Facebook Inc's underwhelming debut on Wall Street increases the pressure on the social networking giant to deliver stellar growth - a novel situation for Chief Executive Mark Zuckerberg, who has been clear he is more interested in building products than making money.
Facebook shares fell 11% on Monday, the company's second day as a publicly traded company, due to what many analysts and investors blamed on overly aggressive pricing by Facebook's underwriters, as well as a decision to expand the size of the offering by 25%.
The poor stock market performance has intensified the scrutiny of Facebook's business, raising the bar for the company to regain Wall Street's confidence, say some investors and analysts.
"What's most important now to investors is top line growth," said Michael Binger, a senior portfolio manager at Gradient Investments. "If they're interested in seeing their stock work, they need to have a good quarter," he said, referring to Facebook.
Falling below the offering price is damaging to investor "psyche" noted Binger, who has personally bought some shares in Facebook but whose firm does not have a position.
"People who usually would be buying are now going 'Something is seriously going wrong here.' Emotions and skepticism take over," he said.
Facebook generated $3.7 billion in revenue in 2011, with net income of $1 billion - a sharp contrast to some of the money-losing Web companies such as Groupon Inc and Pandora Media Inc, that have recently gone public.
But Facebook's revenue growth has been slowing in recent quarters, raising flags among some investors who believe a company such as Facebook should be delivering consistently strong revenue growth at this stage in its life.
"Wall Street is a severe task master and they're going to want to see quarterly results, then guidance, then subsequently they're going to want to see that guidance beaten, and then the guidance raised," said David Rolfe, chief investment officer of Wedgewood Partners.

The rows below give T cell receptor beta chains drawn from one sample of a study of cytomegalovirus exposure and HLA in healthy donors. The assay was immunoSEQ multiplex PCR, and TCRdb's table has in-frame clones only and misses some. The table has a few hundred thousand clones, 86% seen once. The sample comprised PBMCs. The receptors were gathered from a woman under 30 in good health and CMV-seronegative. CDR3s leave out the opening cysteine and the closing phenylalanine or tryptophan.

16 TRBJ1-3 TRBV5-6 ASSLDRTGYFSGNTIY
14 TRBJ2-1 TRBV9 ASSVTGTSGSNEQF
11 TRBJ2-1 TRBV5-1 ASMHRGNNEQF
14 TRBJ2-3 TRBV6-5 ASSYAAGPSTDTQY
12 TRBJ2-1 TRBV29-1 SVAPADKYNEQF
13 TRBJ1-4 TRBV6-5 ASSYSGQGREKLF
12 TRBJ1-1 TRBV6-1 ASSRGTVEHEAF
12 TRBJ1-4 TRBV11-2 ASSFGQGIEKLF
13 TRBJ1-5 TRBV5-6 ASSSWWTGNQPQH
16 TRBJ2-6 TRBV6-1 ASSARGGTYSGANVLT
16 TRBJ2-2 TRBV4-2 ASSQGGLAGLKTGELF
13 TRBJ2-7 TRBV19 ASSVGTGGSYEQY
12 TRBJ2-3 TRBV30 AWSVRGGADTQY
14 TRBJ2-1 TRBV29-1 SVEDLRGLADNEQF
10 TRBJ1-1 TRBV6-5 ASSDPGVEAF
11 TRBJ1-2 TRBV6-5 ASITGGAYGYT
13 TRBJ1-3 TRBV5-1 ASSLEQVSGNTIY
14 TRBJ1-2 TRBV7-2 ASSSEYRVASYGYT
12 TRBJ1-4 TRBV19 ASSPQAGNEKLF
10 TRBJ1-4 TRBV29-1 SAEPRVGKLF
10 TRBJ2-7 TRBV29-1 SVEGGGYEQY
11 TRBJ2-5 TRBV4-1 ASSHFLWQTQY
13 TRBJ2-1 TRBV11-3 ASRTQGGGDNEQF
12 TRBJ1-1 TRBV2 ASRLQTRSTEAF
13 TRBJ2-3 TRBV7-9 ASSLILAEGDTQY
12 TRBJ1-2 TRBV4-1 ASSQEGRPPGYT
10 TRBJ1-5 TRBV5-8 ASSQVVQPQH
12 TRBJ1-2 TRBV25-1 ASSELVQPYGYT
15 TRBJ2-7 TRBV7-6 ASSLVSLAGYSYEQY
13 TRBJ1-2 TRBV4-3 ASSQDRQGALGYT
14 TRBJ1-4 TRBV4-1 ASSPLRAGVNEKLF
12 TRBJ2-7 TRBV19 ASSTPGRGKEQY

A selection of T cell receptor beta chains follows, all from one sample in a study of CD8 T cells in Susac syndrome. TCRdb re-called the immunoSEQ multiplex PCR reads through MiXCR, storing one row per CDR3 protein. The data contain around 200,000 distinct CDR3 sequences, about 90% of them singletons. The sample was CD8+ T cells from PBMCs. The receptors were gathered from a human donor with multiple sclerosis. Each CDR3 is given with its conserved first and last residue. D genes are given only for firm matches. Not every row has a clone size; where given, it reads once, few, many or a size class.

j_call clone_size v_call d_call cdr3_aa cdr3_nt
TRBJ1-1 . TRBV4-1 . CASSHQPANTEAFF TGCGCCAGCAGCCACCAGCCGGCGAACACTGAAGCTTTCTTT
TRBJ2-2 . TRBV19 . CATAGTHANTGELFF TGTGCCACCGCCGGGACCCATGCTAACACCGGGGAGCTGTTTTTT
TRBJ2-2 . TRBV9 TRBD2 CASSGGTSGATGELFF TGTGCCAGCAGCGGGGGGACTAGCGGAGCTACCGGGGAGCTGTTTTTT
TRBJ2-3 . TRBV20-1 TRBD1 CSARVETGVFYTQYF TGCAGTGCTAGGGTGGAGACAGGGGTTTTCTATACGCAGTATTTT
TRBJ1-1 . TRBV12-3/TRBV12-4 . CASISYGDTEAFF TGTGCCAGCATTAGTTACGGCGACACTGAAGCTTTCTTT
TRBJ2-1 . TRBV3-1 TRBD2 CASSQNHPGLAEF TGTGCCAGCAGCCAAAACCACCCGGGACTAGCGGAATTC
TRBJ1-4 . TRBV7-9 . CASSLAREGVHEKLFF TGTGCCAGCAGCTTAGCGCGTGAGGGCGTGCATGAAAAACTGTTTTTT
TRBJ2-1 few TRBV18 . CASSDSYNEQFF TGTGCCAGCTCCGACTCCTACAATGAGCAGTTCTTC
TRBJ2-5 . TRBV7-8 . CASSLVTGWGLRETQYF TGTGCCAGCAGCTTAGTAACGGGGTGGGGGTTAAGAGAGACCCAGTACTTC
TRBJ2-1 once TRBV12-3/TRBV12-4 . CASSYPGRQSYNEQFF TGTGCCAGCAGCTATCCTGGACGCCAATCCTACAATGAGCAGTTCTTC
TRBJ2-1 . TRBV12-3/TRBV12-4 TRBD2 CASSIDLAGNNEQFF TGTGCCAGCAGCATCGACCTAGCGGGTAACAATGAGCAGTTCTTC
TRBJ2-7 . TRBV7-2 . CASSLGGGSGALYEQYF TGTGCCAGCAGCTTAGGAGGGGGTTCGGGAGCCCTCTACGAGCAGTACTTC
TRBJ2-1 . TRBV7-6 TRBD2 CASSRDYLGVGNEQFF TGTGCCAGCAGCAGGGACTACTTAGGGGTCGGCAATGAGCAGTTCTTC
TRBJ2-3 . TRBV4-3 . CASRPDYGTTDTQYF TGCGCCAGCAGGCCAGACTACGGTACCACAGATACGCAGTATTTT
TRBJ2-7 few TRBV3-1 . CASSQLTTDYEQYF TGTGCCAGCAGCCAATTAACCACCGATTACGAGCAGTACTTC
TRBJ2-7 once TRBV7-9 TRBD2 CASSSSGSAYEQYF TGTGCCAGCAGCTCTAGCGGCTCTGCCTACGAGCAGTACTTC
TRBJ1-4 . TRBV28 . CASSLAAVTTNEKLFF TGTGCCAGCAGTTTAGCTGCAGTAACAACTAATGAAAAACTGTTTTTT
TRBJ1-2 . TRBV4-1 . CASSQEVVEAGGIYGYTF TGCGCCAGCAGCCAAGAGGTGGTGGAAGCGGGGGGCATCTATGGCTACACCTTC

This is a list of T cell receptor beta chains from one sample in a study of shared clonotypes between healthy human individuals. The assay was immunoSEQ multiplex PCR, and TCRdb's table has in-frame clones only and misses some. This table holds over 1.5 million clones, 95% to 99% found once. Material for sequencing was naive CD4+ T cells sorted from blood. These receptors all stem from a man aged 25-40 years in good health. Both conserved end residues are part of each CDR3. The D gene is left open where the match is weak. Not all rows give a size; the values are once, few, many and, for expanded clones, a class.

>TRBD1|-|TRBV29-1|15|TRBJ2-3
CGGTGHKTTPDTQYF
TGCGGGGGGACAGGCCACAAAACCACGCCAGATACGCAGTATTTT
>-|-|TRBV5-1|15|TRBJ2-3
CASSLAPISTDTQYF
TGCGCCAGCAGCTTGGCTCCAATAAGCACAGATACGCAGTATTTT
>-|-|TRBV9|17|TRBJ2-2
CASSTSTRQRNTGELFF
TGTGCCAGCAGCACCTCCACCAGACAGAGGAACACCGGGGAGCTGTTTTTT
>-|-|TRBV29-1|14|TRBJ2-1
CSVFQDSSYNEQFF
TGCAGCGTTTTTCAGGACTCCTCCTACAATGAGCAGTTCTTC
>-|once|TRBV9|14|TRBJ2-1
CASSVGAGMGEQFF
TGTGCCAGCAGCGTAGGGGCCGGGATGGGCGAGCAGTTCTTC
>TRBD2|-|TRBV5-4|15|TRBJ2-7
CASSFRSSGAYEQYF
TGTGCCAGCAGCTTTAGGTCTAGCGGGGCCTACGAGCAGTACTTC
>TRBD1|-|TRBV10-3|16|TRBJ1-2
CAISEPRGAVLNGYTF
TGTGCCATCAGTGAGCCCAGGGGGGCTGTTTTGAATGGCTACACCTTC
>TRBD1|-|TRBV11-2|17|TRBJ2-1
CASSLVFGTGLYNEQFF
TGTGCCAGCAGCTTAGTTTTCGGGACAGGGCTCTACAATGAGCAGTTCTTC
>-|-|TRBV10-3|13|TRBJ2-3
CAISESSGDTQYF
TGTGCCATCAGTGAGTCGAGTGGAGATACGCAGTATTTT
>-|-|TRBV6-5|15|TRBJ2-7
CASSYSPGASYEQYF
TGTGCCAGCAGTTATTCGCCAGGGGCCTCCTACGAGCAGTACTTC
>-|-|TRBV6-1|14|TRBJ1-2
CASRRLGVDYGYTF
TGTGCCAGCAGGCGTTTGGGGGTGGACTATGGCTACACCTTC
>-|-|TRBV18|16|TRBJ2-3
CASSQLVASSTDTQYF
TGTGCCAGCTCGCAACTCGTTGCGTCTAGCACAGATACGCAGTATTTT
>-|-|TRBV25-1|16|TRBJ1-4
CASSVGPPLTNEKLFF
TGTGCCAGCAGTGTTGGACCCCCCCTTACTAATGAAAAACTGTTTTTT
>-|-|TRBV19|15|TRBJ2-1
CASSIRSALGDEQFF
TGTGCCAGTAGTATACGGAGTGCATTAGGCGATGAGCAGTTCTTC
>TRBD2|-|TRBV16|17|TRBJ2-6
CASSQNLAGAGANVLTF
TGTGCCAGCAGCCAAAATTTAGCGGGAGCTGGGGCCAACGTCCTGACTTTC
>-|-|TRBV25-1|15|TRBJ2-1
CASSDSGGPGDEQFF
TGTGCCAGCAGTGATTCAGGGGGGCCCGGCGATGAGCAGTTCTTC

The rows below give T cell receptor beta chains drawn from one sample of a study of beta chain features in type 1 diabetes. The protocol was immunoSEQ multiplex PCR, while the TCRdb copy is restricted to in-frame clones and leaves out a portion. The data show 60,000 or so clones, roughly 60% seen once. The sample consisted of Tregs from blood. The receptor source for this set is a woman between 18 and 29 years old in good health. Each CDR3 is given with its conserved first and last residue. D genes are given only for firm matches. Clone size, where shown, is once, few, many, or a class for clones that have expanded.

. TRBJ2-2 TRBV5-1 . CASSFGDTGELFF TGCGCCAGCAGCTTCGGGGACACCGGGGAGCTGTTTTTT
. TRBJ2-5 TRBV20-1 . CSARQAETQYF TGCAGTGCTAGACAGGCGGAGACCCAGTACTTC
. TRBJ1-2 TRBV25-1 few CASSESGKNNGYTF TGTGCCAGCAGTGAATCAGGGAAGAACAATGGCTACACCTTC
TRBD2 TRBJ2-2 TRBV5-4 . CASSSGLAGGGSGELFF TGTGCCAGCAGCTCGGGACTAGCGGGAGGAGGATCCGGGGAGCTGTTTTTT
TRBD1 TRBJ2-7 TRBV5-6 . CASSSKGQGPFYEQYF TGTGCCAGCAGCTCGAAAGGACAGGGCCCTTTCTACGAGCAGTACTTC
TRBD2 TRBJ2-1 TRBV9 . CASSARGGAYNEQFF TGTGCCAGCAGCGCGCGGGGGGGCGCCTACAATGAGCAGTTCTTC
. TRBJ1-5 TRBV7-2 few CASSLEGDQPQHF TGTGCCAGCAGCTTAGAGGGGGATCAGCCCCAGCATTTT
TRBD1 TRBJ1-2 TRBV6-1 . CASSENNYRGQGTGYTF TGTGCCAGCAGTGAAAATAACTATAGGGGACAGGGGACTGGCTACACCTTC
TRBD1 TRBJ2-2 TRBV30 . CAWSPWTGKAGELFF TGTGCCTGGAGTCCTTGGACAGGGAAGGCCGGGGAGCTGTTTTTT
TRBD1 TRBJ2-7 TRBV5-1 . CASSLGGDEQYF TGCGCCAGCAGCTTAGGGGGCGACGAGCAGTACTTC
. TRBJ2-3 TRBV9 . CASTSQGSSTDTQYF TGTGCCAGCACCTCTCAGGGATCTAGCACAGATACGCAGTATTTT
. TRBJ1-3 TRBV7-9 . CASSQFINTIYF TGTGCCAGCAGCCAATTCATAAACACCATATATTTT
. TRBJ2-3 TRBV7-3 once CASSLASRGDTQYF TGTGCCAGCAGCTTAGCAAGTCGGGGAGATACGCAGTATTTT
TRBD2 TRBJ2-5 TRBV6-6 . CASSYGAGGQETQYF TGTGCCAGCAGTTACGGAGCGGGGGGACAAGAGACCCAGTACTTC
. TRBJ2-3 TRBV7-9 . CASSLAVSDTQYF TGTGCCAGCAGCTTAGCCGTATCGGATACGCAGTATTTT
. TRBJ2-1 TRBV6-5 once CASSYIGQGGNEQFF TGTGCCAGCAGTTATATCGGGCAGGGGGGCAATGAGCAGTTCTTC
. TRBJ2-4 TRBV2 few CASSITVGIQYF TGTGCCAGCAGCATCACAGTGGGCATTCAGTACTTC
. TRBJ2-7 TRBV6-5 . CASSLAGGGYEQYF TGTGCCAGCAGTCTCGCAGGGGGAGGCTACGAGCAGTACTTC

"Either they deliver those results and make folks happy, or they're going to see another element of Wall Street, that 'Hey - when you have a richly valued stock you must deliver, or the stock's going to correct and correct hard,'" said Rolfe.
Shares of Facebook, which priced at $38 in last week's IPO, finished Monday's regular session at $34.03, with more than 168 million shares trading hands -- more than seven times the volume of Apple Inc on Monday.
Zuckerberg, the 28-year-old Facebook CEO who controls 56% of the company's voting shares, has signaled that short-term financial considerations are not the priority.
In Facebook's prospectus, Zuckerberg wrote in a letter to investors that "we don't build services to make money; we make money to build better services" and referred to the company's "social mission."
It's precisely Zuckerberg's long-term perspective and his product-first approach that many investors are betting on.
"Everything that I understand about the company is that they're trying to build something for the long term," said Ken Allen, a partner at The Blackstone Group. "The idea that simply because the IPO trades down after a couple days that Mark Zuckerberg is going to change drastically...I don't think that's going to happen."
Still, he noted that Facebook's falling stock price was "certainly a negative from a kind of momentum standpoint and potentially an employee morale standpoint."
With 900 million users, Facebook has become one of the Web's most popular online destinations, challenging established businesses such as Google Inc and Yahoo Inc.
Among the key challenges for Facebook is consumers' use of smartphones to access the mobile version of the service on which Facebook currently shows only limited ads. Just before the IPO, Facebook in a regulatory filing flagged this as an area of concern due to the lower revenue potential of mobile.
Some marketers have also questioned the long-term potential of Facebook's main advertising business, with General Motors' decision to stop spending money on Facebook ads last week underscoring the concerns.
While Google's search-oriented advertising has proven consistently effective and profitable, and continues to grow, Facebook has yet to show that its huge store of personal information about its users user will translate into similarly high-margin advertising on a mass scale.
Facebook's dual-class share structure, which gives Zuckerberg majority control, and other governance practices such as Zuckerberg's role as CEO and Chairman of the board, have also been criticized.
While Facebook's corporate governance practices leave much to be desired, the company is unlikely to feel any real pressure for change from investors for some time, said James Post, a professor of management at Boston University.
If the company were to make a costly strategic blunder which raised questions about Zuckerberg's leadership, that might increase pressure for change, said Post.
At this point however, Post said, "the sentiment is just the opposite. What investors are really betting on is his continued leadership of the company."